Bust of Max Planck


Publication Highlights

Moving together despite turning away

Self-propelled agents such as birds, cells, and active colloidal particles often move collectively in flocks. In the paradigmatic Vicsek model, flocking emerges due to alignment interactions between the active agents, which align much in the same way as spins do. Suchismita Das, Matteo Ciarchi, Ricard Alert of the Max Planck Institute for the Physics of Complex Systems and their collaborators have now discovered that flocking can emerge even if the agents turn away from each other.
The researchers made this surprising discovery in experiments with self-propelled colloidal particles that repel more strongly in their front half than in their rear half, in such a way that they turn away from each other. They then used simulations and two types of kinetic theory to explain how these particles end up flocking. Their theory revealed that repulsion between the particles is key: When two particles interact, repulsion pushes them apart before they can turn away too much, thus producing effective alignment, as shown in the figure. This crucial role of repulsion is surprising as repulsion is not even an ingredient in the paradigmatic models of flocking, such as the Vicsek model, where collective motion emerges just from alignment interactions between particle orientations. The new work also showed that, via repulsion, the particles can form flocking crystals, which are active counterparts of Wigner crystals formed through electrostatic repulsion in electron gases.
In conclusion, these active particles move in the same direction as a compromise between turning away from left and right neighbors. This mechanism of flocking could potentially be relevant for certain cells, which also turn away from each other upon collision via a process known as contact inhibition of locomotion. Whether these findings can explain how cells flock remains an open question for future work.

Suchismita Das, Matteo Ciarchi, Ziqi Zhou, Jing Yan, Jie Zhang, and Ricard Alert, Phys. Rev. X 14, 031008 (2024)
Awards and Honors

Prof. Matthieu Wyart awarded the "Physik Preis Dresden 2024"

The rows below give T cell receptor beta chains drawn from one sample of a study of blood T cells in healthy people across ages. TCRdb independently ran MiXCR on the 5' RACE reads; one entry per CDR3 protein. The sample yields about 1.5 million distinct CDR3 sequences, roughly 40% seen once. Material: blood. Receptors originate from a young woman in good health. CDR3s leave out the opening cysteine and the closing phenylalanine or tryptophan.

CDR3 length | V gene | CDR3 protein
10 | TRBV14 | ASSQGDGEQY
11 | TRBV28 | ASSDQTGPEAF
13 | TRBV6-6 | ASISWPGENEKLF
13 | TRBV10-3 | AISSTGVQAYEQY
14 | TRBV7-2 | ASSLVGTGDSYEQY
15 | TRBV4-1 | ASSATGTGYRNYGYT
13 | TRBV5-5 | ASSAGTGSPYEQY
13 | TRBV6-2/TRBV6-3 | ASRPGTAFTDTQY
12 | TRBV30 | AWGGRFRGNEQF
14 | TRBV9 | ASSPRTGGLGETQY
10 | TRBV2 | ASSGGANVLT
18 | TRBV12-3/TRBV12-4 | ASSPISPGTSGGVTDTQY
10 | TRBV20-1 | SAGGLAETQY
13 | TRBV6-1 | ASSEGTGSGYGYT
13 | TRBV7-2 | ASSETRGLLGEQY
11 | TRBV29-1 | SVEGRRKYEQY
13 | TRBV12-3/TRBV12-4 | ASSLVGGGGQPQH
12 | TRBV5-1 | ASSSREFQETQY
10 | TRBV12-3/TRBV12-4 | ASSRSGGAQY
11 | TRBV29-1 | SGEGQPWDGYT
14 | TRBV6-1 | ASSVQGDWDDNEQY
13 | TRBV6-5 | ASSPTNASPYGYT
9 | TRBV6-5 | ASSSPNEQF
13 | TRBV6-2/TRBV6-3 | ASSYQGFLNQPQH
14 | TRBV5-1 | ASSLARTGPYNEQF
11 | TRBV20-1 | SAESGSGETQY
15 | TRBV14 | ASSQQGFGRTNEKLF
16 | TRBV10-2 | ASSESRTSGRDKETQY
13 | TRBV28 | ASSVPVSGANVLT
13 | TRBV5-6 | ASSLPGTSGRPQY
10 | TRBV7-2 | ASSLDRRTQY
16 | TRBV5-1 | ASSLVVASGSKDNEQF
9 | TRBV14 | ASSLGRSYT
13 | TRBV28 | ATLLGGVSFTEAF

On 18 June 2024, the French physicist Prof. Matthieu Wyart (EPFL, École Polytechnique Fédérale de Lausanne) was awarded the Physik Preis Dresden 2024. The theoretical physicist is being honoured for his pioneering contributions to various problems of complex systems, in particular the theory of financial markets, the physics of disordered and glassy systems as well as the theory of neural networks and machine learning. The Physik Preis Dresden is awarded annually jointly by the Dresden University of Technology and the Max Planck Institute for the Physics of Complex Systems (MPI-PKS). Matthieu Wyart completed his PhD in Paris in 2005, where he worked together with J.-P. Bouchaud. During this time, he developed a model of price response functions in electronic markets, which became a standard in the industry. In the field of physics of disordered systems, he made an important breakthrough very early on by explaining how the surplus of soft modes in closely-packed systems of particles is controlled by their disordered geometry. This work elegantly solved the long-standing problem of the origin of the so-called boson peak in glasses with repulsive interactions. As a postdoc, he moved to Harvard and then Princeton before becoming an assistant and associate professor at New York University. He has been a professor at EPF Lausanne since 2015. In recent years, Matthieu Wyart's original approaches and way of reasoning have had a strong impact and brought new insights into the physics of disordered systems. More recently, he has made significant contributions to the problem of the nature of the glass transition. In particular, his work suggests that increasing local energy barriers control the slowing down of dynamics in supercooled liquids, as opposed to co-operative effects. The numerous original approaches to solving problems in different fields and disciplines are testimony to his extraordinary scientific excellence. In recognition of his outstanding contributions to the physics of complex and disordered systems, the Dean of the Faculty of Physics at Dresden University of Technology, Prof. Gesche Pospiech, together with Prof. Frank Jülicher, Director at the MPI-PKS, awarded the Physik Preis Dresden 2024 to Matthieu Wyart on 18 June 2024 as part of the Physics Colloquium. The Physik Preis Dresden, endowed with 5,000 euros, was founded in 2015 by the Dresden physicist Prof Peter Fulde (1936-2024), the founding director of the MPI-PKS, and has been awarded annually to renowned scientists since 2017. The award winners are selected by a joint commission of the Dresden University of Technology and the MPI-PKS. In addition to the central criterion of scientific excellence, it is particularly important for the decision that the work of the award winners is of particular importance for the cooperation between the two DRESDEN-concept partners MPI-PKS and TUD and that their connection has been further strengthened in the long term.